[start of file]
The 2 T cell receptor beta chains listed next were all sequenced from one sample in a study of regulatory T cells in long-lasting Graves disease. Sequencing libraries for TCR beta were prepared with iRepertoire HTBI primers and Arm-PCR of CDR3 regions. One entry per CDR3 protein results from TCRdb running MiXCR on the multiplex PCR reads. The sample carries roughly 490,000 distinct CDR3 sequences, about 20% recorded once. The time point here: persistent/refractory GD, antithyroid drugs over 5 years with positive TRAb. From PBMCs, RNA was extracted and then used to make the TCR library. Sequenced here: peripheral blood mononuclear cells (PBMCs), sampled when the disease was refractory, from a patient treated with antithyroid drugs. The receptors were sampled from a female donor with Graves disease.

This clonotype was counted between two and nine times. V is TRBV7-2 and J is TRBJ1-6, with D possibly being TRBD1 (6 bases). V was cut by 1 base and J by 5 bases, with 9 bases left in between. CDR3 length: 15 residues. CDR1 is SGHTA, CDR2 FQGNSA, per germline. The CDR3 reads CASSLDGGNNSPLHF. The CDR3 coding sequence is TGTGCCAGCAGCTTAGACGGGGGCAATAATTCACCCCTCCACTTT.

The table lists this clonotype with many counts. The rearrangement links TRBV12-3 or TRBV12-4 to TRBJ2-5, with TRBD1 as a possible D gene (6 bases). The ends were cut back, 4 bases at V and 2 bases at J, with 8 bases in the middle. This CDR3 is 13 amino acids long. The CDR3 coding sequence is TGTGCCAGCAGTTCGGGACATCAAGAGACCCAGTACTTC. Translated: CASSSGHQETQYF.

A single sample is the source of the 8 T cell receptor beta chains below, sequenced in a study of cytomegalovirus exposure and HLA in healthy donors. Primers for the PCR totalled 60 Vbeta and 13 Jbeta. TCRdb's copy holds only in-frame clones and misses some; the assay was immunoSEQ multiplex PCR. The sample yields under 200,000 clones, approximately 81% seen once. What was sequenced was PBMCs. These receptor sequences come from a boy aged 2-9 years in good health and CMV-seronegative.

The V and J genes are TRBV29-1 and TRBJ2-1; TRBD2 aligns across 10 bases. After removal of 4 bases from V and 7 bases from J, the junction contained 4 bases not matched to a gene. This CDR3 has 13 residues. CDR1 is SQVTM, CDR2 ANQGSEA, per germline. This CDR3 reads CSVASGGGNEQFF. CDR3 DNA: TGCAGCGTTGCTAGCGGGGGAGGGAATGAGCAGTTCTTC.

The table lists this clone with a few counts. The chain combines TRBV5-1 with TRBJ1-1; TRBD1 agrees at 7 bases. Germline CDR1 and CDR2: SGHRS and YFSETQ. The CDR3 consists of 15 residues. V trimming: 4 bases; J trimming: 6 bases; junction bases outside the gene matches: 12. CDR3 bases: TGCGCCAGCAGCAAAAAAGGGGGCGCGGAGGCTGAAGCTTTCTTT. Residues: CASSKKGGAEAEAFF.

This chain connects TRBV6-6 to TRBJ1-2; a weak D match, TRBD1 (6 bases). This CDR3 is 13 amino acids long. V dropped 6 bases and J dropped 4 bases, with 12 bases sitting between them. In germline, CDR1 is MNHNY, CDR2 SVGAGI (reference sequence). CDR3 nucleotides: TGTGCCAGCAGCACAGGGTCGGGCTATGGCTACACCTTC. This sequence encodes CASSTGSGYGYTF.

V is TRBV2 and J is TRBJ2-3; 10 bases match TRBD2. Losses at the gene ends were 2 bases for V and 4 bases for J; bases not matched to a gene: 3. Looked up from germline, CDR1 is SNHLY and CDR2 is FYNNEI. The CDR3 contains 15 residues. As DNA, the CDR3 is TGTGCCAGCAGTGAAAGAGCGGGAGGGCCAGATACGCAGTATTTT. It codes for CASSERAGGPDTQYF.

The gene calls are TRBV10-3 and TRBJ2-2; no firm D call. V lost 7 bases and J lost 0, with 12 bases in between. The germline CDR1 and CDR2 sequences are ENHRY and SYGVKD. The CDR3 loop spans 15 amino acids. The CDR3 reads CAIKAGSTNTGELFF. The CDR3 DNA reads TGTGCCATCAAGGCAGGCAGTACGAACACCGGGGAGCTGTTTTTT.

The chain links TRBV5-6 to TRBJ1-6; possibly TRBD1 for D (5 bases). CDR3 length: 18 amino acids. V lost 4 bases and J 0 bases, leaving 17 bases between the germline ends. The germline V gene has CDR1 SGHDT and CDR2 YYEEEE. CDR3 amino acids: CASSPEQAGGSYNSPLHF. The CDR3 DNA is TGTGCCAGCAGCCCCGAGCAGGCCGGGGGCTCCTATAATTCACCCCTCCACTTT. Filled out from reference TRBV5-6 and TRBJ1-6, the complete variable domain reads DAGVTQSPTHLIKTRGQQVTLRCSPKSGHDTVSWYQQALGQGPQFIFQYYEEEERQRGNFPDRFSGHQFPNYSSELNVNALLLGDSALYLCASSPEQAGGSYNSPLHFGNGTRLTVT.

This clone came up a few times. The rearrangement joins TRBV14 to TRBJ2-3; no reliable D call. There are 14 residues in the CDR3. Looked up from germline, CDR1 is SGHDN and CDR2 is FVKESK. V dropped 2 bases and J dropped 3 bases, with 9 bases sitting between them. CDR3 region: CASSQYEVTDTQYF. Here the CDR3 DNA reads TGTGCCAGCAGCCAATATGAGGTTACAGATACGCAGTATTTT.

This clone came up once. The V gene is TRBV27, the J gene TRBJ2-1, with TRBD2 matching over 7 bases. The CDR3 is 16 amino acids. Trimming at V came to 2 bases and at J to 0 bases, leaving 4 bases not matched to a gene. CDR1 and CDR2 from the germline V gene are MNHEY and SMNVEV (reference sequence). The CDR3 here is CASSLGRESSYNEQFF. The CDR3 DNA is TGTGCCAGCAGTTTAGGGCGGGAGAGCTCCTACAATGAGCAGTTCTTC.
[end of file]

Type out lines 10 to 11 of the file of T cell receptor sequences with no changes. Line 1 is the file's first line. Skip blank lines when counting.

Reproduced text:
The chain links TRBV5-6 to TRBJ1-6; possibly TRBD1 for D (5 bases). CDR3 length: 18 amino acids. V lost 4 bases and J 0 bases, leaving 17 bases between the germline ends. The germline V gene has CDR1 SGHDT and CDR2 YYEEEE. CDR3 amino acids: CASSPEQAGGSYNSPLHF. The CDR3 DNA is TGTGCCAGCAGCCCCGAGCAGGCCGGGGGCTCCTATAATTCACCCCTCCACTTT. Filled out from reference TRBV5-6 and TRBJ1-6, the complete variable domain reads DAGVTQSPTHLIKTRGQQVTLRCSPKSGHDTVSWYQQALGQGPQFIFQYYEEEERQRGNFPDRFSGHQFPNYSSELNVNALLLGDSALYLCASSPEQAGGSYNSPLHFGNGTRLTVT.

This clone came up a few times. The rearrangement joins TRBV14 to TRBJ2-3; no reliable D call. There are 14 residues in the CDR3. Looked up from germline, CDR1 is SGHDN and CDR2 is FVKESK. V dropped 2 bases and J dropped 3 bases, with 9 bases sitting between them. CDR3 region: CASSQYEVTDTQYF. Here the CDR3 DNA reads TGTGCCAGCAGCCAATATGAGGTTACAGATACGCAGTATTTT.